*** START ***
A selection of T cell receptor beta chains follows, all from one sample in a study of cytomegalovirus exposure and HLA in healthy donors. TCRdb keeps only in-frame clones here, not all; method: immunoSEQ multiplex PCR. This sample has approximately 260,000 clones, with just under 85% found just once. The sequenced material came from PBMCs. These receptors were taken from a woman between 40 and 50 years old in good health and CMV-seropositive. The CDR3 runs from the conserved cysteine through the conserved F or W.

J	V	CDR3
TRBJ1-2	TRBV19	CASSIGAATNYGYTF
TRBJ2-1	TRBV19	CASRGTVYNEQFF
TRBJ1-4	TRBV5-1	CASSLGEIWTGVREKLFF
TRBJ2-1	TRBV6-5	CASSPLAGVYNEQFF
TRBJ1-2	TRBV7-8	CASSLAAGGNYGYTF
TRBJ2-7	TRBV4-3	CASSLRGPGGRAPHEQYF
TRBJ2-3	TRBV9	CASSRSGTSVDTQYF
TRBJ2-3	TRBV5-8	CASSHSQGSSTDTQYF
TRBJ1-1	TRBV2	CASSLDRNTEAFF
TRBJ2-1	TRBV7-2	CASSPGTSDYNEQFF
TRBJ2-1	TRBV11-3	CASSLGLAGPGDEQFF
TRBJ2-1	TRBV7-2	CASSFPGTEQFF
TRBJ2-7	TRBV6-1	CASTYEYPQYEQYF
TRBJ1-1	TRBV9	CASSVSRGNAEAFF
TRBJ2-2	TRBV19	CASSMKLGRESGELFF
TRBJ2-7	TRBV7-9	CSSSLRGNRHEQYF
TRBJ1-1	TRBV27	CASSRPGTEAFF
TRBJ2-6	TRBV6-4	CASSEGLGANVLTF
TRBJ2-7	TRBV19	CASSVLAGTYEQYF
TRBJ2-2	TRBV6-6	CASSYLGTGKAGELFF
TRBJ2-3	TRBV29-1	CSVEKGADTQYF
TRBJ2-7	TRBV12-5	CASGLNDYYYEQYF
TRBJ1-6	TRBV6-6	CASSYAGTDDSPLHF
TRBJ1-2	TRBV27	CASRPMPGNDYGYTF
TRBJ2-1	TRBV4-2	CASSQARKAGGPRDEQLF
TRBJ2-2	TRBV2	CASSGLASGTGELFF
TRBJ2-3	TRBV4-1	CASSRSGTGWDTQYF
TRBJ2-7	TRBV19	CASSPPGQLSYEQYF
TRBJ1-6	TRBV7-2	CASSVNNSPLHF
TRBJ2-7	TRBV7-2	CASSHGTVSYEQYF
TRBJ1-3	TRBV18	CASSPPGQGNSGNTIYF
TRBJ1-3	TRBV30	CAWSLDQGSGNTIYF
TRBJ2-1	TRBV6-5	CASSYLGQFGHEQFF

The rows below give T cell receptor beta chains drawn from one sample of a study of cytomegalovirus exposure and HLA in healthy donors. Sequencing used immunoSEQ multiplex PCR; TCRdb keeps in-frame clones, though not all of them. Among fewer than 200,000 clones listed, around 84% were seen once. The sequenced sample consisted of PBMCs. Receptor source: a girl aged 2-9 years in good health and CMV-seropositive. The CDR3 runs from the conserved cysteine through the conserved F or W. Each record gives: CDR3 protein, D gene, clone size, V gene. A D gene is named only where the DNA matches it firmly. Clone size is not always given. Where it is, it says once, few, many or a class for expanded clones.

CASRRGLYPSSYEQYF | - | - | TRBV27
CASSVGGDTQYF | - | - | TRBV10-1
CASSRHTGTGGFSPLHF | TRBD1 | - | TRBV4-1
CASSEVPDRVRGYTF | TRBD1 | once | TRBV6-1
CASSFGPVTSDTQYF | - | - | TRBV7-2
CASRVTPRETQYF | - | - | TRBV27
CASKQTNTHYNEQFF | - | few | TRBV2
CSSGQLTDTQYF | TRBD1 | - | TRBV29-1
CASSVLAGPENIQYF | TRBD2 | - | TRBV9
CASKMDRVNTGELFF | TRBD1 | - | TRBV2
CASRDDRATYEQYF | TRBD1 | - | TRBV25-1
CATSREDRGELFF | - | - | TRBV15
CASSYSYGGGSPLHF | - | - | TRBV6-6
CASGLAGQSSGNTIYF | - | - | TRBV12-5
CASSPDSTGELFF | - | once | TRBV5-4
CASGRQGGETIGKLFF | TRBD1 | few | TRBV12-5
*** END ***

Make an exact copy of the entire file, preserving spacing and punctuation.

A selection of T cell receptor beta chains follows, all from one sample in a study of cytomegalovirus exposure and HLA in healthy donors. TCRdb keeps only in-frame clones here, not all; method: immunoSEQ multiplex PCR. This sample has approximately 260,000 clones, with just under 85% found just once. The sequenced material came from PBMCs. These receptors were taken from a woman between 40 and 50 years old in good health and CMV-seropositive. The CDR3 runs from the conserved cysteine through the conserved F or W.

J	V	CDR3
TRBJ1-2	TRBV19	CASSIGAATNYGYTF
TRBJ2-1	TRBV19	CASRGTVYNEQFF
TRBJ1-4	TRBV5-1	CASSLGEIWTGVREKLFF
TRBJ2-1	TRBV6-5	CASSPLAGVYNEQFF
TRBJ1-2	TRBV7-8	CASSLAAGGNYGYTF
TRBJ2-7	TRBV4-3	CASSLRGPGGRAPHEQYF
TRBJ2-3	TRBV9	CASSRSGTSVDTQYF
TRBJ2-3	TRBV5-8	CASSHSQGSSTDTQYF
TRBJ1-1	TRBV2	CASSLDRNTEAFF
TRBJ2-1	TRBV7-2	CASSPGTSDYNEQFF
TRBJ2-1	TRBV11-3	CASSLGLAGPGDEQFF
TRBJ2-1	TRBV7-2	CASSFPGTEQFF
TRBJ2-7	TRBV6-1	CASTYEYPQYEQYF
TRBJ1-1	TRBV9	CASSVSRGNAEAFF
TRBJ2-2	TRBV19	CASSMKLGRESGELFF
TRBJ2-7	TRBV7-9	CSSSLRGNRHEQYF
TRBJ1-1	TRBV27	CASSRPGTEAFF
TRBJ2-6	TRBV6-4	CASSEGLGANVLTF
TRBJ2-7	TRBV19	CASSVLAGTYEQYF
TRBJ2-2	TRBV6-6	CASSYLGTGKAGELFF
TRBJ2-3	TRBV29-1	CSVEKGADTQYF
TRBJ2-7	TRBV12-5	CASGLNDYYYEQYF
TRBJ1-6	TRBV6-6	CASSYAGTDDSPLHF
TRBJ1-2	TRBV27	CASRPMPGNDYGYTF
TRBJ2-1	TRBV4-2	CASSQARKAGGPRDEQLF
TRBJ2-2	TRBV2	CASSGLASGTGELFF
TRBJ2-3	TRBV4-1	CASSRSGTGWDTQYF
TRBJ2-7	TRBV19	CASSPPGQLSYEQYF
TRBJ1-6	TRBV7-2	CASSVNNSPLHF
TRBJ2-7	TRBV7-2	CASSHGTVSYEQYF
TRBJ1-3	TRBV18	CASSPPGQGNSGNTIYF
TRBJ1-3	TRBV30	CAWSLDQGSGNTIYF
TRBJ2-1	TRBV6-5	CASSYLGQFGHEQFF

The rows below give T cell receptor beta chains drawn from one sample of a study of cytomegalovirus exposure and HLA in healthy donors. Sequencing used immunoSEQ multiplex PCR; TCRdb keeps in-frame clones, though not all of them. Among fewer than 200,000 clones listed, around 84% were seen once. The sequenced sample consisted of PBMCs. Receptor source: a girl aged 2-9 years in good health and CMV-seropositive. The CDR3 runs from the conserved cysteine through the conserved F or W. Each record gives: CDR3 protein, D gene, clone size, V gene. A D gene is named only where the DNA matches it firmly. Clone size is not always given. Where it is, it says once, few, many or a class for expanded clones.

CASRRGLYPSSYEQYF | - | - | TRBV27
CASSVGGDTQYF | - | - | TRBV10-1
CASSRHTGTGGFSPLHF | TRBD1 | - | TRBV4-1
CASSEVPDRVRGYTF | TRBD1 | once | TRBV6-1
CASSFGPVTSDTQYF | - | - | TRBV7-2
CASRVTPRETQYF | - | - | TRBV27
CASKQTNTHYNEQFF | - | few | TRBV2
CSSGQLTDTQYF | TRBD1 | - | TRBV29-1
CASSVLAGPENIQYF | TRBD2 | - | TRBV9
CASKMDRVNTGELFF | TRBD1 | - | TRBV2
CASRDDRATYEQYF | TRBD1 | - | TRBV25-1
CATSREDRGELFF | - | - | TRBV15
CASSYSYGGGSPLHF | - | - | TRBV6-6
CASGLAGQSSGNTIYF | - | - | TRBV12-5
CASSPDSTGELFF | - | once | TRBV5-4
CASGRQGGETIGKLFF | TRBD1 | few | TRBV12-5